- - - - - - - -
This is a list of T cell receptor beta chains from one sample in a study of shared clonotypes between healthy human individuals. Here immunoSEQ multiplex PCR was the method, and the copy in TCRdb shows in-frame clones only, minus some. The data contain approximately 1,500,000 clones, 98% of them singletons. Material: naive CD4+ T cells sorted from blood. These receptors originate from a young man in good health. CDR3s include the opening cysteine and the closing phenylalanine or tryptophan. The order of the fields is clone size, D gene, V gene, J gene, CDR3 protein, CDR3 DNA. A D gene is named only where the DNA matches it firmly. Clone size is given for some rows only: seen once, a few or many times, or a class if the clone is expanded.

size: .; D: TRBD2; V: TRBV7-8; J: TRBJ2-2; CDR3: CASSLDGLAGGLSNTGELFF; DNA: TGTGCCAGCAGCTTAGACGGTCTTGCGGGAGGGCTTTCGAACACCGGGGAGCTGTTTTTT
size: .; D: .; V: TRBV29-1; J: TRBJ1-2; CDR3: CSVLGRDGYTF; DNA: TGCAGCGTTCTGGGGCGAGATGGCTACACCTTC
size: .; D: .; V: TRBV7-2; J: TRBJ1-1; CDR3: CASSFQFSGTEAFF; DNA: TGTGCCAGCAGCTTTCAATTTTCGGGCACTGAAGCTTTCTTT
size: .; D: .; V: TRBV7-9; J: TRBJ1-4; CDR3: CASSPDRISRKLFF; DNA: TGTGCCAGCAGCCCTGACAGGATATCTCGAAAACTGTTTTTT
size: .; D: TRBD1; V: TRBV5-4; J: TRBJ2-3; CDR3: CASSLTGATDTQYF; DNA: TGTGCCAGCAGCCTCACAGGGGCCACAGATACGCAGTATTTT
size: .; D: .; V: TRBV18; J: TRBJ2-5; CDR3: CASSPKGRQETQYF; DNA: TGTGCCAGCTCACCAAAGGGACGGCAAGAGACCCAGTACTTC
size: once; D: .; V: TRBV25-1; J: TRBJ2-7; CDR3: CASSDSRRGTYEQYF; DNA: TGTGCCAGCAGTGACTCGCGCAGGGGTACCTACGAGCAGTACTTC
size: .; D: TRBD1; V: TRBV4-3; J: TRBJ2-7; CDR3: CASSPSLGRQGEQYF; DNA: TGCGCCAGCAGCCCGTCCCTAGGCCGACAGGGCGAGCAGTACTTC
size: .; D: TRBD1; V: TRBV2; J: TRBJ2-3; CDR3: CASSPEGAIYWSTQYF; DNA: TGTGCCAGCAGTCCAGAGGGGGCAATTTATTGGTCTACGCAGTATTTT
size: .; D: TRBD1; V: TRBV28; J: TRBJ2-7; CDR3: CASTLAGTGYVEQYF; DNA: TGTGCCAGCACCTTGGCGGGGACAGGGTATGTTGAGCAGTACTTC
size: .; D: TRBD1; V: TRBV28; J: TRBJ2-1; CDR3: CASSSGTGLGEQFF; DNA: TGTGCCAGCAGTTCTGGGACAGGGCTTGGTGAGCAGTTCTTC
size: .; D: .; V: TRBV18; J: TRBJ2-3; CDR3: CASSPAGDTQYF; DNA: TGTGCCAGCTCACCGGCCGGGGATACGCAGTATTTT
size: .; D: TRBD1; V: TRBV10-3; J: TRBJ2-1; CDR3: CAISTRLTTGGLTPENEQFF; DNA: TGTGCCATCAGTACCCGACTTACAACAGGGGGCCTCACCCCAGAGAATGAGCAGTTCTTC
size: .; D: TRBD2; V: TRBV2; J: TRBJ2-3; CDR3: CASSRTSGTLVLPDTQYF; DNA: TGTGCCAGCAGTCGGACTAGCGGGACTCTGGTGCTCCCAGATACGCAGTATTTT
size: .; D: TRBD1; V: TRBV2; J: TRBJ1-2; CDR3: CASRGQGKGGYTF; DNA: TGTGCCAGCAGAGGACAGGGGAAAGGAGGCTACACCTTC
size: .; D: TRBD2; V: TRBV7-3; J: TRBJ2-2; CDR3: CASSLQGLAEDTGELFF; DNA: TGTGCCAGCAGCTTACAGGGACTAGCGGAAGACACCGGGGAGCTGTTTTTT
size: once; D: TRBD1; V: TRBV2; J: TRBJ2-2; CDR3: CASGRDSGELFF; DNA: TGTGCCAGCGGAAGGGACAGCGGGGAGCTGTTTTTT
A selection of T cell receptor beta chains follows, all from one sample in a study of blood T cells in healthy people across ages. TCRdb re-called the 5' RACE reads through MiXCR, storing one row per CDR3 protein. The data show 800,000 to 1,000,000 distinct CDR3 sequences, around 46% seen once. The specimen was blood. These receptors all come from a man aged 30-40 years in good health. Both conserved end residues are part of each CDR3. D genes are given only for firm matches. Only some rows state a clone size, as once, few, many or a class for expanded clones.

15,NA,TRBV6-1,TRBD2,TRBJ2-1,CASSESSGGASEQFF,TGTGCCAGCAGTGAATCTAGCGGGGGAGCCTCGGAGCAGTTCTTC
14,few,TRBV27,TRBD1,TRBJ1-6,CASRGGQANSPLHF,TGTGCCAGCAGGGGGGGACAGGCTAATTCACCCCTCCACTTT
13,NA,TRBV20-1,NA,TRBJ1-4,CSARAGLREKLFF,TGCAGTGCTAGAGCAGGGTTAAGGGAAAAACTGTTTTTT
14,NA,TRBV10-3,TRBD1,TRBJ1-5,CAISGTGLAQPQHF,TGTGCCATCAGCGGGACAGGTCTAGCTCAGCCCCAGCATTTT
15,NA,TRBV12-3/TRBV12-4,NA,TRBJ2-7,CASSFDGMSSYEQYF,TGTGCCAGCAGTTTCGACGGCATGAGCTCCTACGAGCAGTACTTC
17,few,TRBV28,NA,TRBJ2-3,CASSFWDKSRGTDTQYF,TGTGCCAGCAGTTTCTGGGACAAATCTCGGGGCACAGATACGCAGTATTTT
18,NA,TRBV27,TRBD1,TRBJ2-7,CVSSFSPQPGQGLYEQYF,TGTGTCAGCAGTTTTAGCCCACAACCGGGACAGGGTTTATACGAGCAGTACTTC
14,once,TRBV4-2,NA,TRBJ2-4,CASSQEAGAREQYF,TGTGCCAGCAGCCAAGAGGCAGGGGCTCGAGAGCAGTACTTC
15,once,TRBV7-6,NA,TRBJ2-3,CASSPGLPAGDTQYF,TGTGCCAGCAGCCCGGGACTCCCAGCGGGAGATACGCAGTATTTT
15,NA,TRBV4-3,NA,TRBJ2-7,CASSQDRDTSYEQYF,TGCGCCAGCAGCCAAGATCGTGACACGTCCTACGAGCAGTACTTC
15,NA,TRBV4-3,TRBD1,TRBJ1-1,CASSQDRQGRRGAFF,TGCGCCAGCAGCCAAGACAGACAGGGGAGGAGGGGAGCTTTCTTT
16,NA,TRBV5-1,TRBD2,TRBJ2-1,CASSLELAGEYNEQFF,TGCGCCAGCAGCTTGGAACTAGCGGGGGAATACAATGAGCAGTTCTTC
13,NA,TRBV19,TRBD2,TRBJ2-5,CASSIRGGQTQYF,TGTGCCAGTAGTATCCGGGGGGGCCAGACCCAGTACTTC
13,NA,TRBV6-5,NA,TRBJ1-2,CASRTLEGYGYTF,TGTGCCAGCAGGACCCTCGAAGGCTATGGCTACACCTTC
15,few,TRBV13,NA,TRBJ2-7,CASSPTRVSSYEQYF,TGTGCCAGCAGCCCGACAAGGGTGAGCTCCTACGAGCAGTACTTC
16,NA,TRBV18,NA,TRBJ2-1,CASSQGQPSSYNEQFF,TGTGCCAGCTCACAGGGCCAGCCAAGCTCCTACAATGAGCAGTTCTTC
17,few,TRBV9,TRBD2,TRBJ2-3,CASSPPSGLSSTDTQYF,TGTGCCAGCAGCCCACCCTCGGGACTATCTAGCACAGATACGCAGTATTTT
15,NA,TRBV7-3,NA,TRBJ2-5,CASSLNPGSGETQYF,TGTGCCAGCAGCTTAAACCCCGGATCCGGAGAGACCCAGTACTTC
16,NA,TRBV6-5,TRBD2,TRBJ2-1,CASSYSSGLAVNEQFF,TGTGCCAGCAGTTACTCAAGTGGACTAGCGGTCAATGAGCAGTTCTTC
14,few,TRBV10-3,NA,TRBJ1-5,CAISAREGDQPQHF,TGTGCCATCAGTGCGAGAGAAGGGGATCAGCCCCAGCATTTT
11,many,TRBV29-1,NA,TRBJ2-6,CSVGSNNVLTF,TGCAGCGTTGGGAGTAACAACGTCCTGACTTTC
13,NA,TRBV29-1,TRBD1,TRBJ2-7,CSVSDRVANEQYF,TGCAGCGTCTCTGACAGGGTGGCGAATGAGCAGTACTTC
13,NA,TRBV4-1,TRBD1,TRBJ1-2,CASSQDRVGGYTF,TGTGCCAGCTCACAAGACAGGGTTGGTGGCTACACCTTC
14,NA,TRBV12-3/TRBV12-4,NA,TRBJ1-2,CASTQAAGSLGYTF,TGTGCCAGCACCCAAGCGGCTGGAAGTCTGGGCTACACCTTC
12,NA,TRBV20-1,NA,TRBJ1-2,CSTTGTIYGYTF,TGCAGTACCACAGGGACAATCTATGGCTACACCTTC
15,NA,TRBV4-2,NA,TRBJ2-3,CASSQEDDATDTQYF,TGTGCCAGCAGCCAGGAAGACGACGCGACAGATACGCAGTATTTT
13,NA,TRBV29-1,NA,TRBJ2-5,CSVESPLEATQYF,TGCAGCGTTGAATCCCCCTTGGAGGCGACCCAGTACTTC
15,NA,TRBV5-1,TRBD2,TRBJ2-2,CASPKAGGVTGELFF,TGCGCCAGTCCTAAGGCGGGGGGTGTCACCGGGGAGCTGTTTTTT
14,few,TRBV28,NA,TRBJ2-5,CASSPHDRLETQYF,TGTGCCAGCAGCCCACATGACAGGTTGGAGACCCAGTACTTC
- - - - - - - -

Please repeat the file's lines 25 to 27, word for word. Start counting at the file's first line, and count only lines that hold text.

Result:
17,few,TRBV28,NA,TRBJ2-3,CASSFWDKSRGTDTQYF,TGTGCCAGCAGTTTCTGGGACAAATCTCGGGGCACAGATACGCAGTATTTT
18,NA,TRBV27,TRBD1,TRBJ2-7,CVSSFSPQPGQGLYEQYF,TGTGTCAGCAGTTTTAGCCCACAACCGGGACAGGGTTTATACGAGCAGTACTTC
14,once,TRBV4-2,NA,TRBJ2-4,CASSQEAGAREQYF,TGTGCCAGCAGCCAAGAGGCAGGGGCTCGAGAGCAGTACTTC